Interview – Pinal Dave

I decided to start a series of blogs where I interview key people in the SQL Server community. Instead of me asking technical questions, I plan on asking about their outlook on the future, books they read (non-fiction and/or technical),  and their overall thoughts on where technology (mainly SQL Server) is headed. You can find more interviews here.

Next up: Pinal Dave (b | t):

Pinal Dave
Pinal Dave

Mohammad: Where do you see SQL Server technology evolving to 5 years from now? More cloud focused?

Pinal: This is a great question. I personally believe just like any other technology, in premise hosting of SQL Server will remain in place as much as the cloud adoption will grow. I do not see cloud technology replacing in-premises installation in the next 5 years. As a SQL Server Performance Tuning Consultant, I get the opportunity to work with lots of different organizations and I noticed that quite a lot of people still using the old technology as SQL Server 2000 and SQL Server 2005. They are willing to pay a very high amount to tune their server to run faster, rather than migrating to newer versions. May be after 10 years or so we will see strong shift and focus on the cloud.

Mohammad: Do you ever see the traditional SQL Server DBA role being replaced/eliminated?

Pinal: DBA’s role is evolving. I see quite a lot of people talking about this subject. Just like any other role, new responsibilities and new skills are going to be added in the Role of DBA and old one will be eliminated. It is going to be like that onwards for not only DBA but all the jobs. I think it is just our fear to learn new stuff, once we overcome it, it will be easier to migrate to the new job definition of DBA.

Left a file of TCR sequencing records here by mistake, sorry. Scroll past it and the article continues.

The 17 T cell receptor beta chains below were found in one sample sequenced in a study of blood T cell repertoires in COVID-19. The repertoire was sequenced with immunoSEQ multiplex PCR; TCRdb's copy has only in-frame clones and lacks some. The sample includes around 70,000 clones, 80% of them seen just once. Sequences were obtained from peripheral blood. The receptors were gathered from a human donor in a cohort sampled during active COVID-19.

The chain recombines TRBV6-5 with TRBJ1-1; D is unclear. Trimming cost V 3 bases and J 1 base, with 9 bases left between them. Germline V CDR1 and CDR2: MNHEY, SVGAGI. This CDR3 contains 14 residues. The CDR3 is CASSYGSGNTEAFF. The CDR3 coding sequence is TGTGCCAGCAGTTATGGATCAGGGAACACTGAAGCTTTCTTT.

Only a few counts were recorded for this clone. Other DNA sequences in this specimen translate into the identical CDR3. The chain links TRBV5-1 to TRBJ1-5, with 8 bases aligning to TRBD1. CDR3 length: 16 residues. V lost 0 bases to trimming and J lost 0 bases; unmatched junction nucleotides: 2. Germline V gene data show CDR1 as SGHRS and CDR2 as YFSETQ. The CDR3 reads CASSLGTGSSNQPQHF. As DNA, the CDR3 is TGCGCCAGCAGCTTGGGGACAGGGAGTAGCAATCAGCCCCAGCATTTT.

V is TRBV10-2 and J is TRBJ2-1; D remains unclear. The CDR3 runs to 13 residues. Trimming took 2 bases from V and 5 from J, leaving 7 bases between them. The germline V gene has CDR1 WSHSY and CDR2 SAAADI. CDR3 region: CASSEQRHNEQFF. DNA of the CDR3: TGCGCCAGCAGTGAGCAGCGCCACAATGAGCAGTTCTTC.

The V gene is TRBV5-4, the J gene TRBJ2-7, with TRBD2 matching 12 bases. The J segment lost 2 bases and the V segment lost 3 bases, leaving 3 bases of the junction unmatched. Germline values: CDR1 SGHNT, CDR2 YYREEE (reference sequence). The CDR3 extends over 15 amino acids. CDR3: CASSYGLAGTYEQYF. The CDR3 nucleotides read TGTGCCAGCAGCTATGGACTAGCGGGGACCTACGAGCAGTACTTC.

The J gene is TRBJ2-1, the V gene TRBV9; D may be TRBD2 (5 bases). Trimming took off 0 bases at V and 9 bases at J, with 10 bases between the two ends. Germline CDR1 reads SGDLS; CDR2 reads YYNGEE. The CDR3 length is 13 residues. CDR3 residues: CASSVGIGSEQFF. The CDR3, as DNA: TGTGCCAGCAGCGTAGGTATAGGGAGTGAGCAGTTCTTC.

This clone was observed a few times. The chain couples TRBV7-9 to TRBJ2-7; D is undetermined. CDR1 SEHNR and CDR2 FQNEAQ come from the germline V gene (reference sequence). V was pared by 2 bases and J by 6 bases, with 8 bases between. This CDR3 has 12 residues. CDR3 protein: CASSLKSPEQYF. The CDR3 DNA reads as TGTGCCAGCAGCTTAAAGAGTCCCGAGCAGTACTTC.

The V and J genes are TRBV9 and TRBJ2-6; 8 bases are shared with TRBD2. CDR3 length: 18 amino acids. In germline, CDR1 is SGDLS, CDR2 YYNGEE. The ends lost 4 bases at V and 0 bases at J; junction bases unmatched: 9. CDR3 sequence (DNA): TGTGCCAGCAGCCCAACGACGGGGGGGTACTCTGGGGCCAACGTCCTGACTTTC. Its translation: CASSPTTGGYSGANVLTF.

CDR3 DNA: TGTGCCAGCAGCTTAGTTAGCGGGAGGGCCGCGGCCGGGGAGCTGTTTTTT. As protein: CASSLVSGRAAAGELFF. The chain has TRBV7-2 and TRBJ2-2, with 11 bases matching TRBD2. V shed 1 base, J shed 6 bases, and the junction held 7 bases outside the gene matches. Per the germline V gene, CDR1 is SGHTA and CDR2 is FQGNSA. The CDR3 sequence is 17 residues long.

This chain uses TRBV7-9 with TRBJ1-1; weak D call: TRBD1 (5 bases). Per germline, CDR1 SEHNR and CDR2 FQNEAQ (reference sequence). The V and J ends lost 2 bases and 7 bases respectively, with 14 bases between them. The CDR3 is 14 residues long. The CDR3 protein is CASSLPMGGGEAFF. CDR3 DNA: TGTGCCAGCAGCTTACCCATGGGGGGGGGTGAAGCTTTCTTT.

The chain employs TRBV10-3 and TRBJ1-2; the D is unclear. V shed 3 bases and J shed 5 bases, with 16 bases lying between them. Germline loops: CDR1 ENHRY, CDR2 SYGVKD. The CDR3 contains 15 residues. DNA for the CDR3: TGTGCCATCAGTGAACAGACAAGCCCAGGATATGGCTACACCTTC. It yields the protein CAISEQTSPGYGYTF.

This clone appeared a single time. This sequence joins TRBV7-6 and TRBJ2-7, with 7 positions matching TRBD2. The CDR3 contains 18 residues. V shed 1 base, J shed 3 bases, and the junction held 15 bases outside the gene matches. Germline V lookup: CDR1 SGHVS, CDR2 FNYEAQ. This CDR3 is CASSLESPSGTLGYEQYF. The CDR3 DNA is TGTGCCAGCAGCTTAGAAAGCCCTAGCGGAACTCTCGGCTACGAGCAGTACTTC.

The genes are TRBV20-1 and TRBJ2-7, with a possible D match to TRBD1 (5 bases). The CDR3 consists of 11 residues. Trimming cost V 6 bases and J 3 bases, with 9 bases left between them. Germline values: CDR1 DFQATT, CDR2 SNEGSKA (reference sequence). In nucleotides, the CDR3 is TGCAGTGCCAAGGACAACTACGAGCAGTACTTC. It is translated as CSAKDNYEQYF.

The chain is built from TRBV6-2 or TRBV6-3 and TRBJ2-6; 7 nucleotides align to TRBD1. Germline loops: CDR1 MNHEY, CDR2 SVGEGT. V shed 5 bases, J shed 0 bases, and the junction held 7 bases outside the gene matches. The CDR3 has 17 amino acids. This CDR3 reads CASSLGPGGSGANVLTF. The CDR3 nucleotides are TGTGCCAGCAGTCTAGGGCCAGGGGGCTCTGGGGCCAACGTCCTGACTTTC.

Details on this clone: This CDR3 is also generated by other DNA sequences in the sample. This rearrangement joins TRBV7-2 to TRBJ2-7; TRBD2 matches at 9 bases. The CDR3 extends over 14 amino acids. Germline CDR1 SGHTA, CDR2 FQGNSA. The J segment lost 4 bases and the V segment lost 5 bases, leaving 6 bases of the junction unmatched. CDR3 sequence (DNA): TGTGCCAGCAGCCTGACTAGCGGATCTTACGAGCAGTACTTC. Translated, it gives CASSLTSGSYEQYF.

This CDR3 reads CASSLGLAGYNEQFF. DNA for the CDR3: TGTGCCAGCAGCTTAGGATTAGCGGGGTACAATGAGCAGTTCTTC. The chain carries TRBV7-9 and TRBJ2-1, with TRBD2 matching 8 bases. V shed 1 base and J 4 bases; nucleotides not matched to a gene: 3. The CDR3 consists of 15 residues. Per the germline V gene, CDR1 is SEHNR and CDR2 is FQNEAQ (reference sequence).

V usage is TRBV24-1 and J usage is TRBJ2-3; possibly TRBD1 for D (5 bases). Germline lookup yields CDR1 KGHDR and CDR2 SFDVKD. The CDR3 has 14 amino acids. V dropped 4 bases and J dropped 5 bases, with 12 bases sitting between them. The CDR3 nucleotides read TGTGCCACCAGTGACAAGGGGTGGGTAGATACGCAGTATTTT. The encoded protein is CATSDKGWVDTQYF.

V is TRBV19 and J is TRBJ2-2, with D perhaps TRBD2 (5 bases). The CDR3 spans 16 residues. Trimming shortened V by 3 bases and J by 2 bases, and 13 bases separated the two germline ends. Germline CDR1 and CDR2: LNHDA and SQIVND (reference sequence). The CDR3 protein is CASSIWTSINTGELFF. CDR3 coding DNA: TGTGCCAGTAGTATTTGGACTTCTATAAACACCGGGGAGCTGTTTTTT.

Mohammad: What are you most proud of doing/accomplishing for the SQL Server community so far in your career?

Pinal: I think it has to be building my blog https://blog.sqlauthority.com. I have been blogging every single day for the last 10 years and every single day I am equally excited to learn and write new stuff.

Mohammad: What non-technical/non-fiction book/s would you recommend? If you only read technical books…what do you recommend?

Pinal: I love reading books. I pretty much read everything from fiction to business books. It is difficult to list one or two books to read so I am going to list three books, which are my all time favorite books.

  1. Drive: The Surprising Truth About What Motivates Us by Daniel H. Pink
  2. Good to Great by Jim Collins
  3. The Power of your Subconscious Mind by Joseph Murphy

Mohammad: For someone who’s career focus has been on one aspect of SQL Server (i.e. Database Engine), do you think it would be wise for them to become a “jack of all trades” by starting to learn, SSRS/IS/Azure, etc. or remain focused on their area of expertise? In another words, which would you say is more valuable? mile wide / inch deep or inch wide / mile deep?

Pinal: I can’t talk about others, but I have figured out that it is impossible to be successful as jack of all trades. I have been focusing on SQL Server Performance Tuning aspect of SQL Server for many years and I still learn something new every single time when I am going out for consultation. I think it is a good idea to know what is going around you, but it is important that you know one thing very very well. For me it is SQL Server Performance Tuning but for you, it can be any one or two things.

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